BAGHDAD: Officials in Iraq say separate bombings outside the capital, Baghdad, have killed at least eight people.
A police officer said a suicide car bomber attacked a police and army checkpoint on Sunday in the town of Tarmiyah, killing five security members and wounding 10. The town is about 50km north of Baghdad.
Police say another car bomb killed three civilians and wounded eight at an outdoor market in Taji, about 20km north of Baghdad. Two medical officials confirmed the casualty figures.
All officials spoke on condition of anonymity as they were not authorised to release the information. The attacks come amid heightened security in Baghdad to protect thousands of Shiite pilgrims marching to a shrine of a revered Imam to commemorate his 8th-century death.
The mayor of an Iraqi town where more than 42 inmates escaped in a prison break claimed by the Daesh group said on Sunday that serious security failures were to blame.
The interior ministry said an investigation had been opened into the prison break in Khalis, in a statement issued on Saturday that also mentioned “shortcomings in prison administration.”
“Lack of intelligence was the main reason behind the prison break. If we had had information, this would not have happened,” Uday Al Khadran said by phone.
He said that 42 prisoners escaped in Friday’s break-out, while 35 others were killed as well as six members of the security forces and three civilians who rushed to help.
“The attack was planned, there were IEDs (improvised explosive devices) on the roads,” Khadran said, confirming details of the attack provided in the Daesh claim on Saturday. He said there were 88 prisoners at the detention facility in Khalis’s main police station when the break-out occurred, including “a large number of dangerous terrorists.” Khadran said the prisoners had been transferred from a facility in the Diyala provincial capital Baquba a year ago.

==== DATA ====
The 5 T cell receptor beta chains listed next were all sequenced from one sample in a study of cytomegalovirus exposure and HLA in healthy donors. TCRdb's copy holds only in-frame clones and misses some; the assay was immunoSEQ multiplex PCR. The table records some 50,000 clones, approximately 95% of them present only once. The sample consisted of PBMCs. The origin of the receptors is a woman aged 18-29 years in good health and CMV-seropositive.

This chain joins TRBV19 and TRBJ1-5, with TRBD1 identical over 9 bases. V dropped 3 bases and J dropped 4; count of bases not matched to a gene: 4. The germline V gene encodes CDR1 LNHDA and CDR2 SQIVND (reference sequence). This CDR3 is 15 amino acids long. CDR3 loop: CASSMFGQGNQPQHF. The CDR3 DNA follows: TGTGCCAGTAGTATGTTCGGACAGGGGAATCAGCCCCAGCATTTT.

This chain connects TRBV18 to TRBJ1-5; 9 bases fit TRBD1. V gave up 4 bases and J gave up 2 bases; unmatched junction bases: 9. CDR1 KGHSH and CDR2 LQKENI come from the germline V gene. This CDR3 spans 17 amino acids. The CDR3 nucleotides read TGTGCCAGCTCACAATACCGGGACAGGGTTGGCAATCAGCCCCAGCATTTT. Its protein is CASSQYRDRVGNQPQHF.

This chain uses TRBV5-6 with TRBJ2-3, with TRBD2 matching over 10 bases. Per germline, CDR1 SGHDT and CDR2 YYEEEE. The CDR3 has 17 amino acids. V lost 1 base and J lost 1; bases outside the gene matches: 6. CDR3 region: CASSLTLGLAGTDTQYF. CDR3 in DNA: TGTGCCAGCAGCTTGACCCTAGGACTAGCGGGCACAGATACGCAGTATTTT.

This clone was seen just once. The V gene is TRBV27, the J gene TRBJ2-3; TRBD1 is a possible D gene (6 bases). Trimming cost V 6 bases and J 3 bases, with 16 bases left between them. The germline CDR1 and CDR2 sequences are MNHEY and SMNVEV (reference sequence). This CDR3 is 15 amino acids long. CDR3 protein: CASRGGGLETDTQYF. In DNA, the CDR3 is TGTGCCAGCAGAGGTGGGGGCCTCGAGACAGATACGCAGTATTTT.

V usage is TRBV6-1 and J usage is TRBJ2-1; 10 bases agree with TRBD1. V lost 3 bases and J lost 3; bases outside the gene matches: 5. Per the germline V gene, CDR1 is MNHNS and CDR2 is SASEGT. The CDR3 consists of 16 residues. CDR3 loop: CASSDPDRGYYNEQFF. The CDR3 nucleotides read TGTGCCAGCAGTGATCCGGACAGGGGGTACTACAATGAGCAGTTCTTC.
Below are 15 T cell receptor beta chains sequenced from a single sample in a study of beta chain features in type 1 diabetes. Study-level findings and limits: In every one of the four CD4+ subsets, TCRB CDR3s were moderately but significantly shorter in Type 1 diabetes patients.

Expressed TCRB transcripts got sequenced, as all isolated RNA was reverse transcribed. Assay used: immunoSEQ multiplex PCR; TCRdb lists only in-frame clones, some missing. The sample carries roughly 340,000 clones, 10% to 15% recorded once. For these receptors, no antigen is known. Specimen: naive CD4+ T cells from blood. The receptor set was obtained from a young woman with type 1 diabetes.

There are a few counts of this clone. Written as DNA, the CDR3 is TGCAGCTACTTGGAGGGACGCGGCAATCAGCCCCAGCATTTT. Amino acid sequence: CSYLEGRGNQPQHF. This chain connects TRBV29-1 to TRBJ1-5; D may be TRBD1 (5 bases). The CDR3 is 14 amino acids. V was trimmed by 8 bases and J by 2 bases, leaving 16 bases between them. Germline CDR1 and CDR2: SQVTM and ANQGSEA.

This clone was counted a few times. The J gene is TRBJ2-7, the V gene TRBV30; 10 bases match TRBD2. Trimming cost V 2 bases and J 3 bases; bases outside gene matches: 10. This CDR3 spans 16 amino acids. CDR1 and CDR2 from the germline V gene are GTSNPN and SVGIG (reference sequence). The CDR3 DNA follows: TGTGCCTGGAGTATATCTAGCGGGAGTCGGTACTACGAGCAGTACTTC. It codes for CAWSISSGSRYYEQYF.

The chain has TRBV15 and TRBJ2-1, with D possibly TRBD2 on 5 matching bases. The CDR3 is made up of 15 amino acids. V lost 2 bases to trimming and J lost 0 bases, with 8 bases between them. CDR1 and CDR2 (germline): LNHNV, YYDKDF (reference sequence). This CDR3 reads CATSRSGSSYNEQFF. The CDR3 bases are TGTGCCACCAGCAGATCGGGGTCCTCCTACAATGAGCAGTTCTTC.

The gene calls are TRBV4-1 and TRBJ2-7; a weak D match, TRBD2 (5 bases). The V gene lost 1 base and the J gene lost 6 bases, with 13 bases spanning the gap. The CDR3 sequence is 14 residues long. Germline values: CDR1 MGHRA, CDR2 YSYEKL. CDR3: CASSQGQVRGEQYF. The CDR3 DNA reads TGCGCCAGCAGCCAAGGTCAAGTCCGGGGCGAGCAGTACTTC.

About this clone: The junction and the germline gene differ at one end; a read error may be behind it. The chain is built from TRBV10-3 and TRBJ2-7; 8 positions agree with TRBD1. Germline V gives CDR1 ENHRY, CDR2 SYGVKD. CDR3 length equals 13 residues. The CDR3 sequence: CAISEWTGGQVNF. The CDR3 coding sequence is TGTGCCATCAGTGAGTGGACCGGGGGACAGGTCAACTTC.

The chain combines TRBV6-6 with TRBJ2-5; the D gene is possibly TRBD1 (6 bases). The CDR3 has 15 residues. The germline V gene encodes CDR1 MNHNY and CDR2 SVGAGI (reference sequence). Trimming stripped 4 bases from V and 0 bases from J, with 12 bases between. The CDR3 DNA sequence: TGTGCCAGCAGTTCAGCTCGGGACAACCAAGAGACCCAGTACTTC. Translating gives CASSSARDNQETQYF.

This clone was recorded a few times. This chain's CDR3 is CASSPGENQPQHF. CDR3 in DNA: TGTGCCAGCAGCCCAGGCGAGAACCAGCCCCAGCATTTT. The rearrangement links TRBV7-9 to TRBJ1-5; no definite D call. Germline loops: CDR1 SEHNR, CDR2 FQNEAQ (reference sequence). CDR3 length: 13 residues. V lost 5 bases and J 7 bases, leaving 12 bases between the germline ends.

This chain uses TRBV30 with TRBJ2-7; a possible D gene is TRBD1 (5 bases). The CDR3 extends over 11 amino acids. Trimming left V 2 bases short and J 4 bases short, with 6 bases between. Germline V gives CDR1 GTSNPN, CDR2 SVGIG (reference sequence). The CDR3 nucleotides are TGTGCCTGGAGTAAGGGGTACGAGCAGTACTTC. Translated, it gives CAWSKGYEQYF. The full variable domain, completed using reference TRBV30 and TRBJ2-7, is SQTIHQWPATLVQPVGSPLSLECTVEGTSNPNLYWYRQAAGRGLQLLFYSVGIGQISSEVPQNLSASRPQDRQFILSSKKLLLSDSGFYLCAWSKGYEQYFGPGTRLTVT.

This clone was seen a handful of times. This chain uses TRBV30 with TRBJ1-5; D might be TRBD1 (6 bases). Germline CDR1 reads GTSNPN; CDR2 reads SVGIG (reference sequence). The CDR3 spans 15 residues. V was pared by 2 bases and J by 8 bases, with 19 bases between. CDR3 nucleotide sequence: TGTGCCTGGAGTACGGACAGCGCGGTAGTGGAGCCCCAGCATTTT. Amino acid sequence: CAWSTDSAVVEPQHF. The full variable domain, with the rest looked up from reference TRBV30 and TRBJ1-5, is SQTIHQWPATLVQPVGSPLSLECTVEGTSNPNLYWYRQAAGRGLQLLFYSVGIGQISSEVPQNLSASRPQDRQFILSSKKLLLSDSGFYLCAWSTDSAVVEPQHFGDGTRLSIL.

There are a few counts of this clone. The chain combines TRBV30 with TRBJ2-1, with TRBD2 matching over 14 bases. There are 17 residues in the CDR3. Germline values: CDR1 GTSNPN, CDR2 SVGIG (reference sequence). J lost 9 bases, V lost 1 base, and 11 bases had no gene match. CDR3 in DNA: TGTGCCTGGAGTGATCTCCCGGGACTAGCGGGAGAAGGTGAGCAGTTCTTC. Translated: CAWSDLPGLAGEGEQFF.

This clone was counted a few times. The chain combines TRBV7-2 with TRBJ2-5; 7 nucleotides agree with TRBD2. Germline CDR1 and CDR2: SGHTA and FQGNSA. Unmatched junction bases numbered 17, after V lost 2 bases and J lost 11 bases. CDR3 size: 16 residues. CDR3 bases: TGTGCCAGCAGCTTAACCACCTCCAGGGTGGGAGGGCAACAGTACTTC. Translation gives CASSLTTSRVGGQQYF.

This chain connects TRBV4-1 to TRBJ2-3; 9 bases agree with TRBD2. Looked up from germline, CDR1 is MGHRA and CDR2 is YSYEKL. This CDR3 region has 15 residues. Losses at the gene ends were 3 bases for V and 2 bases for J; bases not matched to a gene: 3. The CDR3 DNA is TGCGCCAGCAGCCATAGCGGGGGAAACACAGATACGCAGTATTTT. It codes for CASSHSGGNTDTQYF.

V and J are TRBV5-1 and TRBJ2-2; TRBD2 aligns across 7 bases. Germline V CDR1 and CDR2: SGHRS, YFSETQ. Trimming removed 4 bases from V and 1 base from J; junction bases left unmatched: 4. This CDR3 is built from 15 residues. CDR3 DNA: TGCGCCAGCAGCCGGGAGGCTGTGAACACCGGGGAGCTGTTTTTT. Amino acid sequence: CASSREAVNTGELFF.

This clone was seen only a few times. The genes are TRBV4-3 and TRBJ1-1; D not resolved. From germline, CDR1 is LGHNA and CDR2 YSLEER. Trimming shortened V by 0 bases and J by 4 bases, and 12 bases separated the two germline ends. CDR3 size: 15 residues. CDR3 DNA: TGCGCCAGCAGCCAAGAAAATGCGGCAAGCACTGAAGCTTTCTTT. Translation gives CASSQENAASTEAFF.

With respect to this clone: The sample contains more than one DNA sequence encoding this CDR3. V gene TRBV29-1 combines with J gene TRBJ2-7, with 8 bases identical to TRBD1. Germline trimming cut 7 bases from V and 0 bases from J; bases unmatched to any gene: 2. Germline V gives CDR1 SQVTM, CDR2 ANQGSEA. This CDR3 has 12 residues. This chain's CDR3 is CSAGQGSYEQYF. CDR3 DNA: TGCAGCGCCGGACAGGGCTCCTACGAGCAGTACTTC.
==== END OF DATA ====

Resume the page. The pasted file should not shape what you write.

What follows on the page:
“I refused that they be put there because it was near the main road and an easy target, but the security authorities did not listen to me,” he said. He said that the attack was also a consequence of the fact that areas that have been reconquered from Daesh, such as Diyala, are then neglected by security forces.
“What happened is dangerous, because Khalis is known to be safe and stable, but there are clandestine cells developing in secure areas, away from any scrutiny,” Khadran said.
He also said that the influx of people displaced from other regions had a negative impact on security. “All of these are the reasons that made this attack possible,” he said.
After it seized control of large parts of the country last year, Daesh’s footprint in Iraq has shrunk since the government — backed by Shiite paramilitaries and foreign powers — launched a major counter-offensive.
But observers have warned that IS could continue to wreak havoc without controlling large swathes of the country and by reverting to well-honed guerrilla tactics.